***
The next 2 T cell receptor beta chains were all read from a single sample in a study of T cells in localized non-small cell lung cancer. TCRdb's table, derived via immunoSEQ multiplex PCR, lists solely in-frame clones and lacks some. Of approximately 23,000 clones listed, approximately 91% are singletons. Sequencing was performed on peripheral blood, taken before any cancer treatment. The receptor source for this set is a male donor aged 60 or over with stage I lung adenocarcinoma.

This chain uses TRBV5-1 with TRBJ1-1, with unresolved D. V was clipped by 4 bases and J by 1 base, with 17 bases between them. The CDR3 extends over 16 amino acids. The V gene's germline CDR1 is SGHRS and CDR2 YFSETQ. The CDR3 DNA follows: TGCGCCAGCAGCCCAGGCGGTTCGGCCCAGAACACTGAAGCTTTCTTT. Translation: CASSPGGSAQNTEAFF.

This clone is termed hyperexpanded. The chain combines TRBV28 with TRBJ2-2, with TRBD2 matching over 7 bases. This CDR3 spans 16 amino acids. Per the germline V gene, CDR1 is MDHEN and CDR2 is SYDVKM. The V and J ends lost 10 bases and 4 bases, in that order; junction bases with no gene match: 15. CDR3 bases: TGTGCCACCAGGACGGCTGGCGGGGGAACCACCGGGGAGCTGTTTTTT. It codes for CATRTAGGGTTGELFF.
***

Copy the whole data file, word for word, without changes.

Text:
The next 2 T cell receptor beta chains were all read from a single sample in a study of T cells in localized non-small cell lung cancer. TCRdb's table, derived via immunoSEQ multiplex PCR, lists solely in-frame clones and lacks some. Of approximately 23,000 clones listed, approximately 91% are singletons. Sequencing was performed on peripheral blood, taken before any cancer treatment. The receptor source for this set is a male donor aged 60 or over with stage I lung adenocarcinoma.

This chain uses TRBV5-1 with TRBJ1-1, with unresolved D. V was clipped by 4 bases and J by 1 base, with 17 bases between them. The CDR3 extends over 16 amino acids. The V gene's germline CDR1 is SGHRS and CDR2 YFSETQ. The CDR3 DNA follows: TGCGCCAGCAGCCCAGGCGGTTCGGCCCAGAACACTGAAGCTTTCTTT. Translation: CASSPGGSAQNTEAFF.

This clone is termed hyperexpanded. The chain combines TRBV28 with TRBJ2-2, with TRBD2 matching over 7 bases. This CDR3 spans 16 amino acids. Per the germline V gene, CDR1 is MDHEN and CDR2 is SYDVKM. The V and J ends lost 10 bases and 4 bases, in that order; junction bases with no gene match: 15. CDR3 bases: TGTGCCACCAGGACGGCTGGCGGGGGAACCACCGGGGAGCTGTTTTTT. It codes for CATRTAGGGTTGELFF.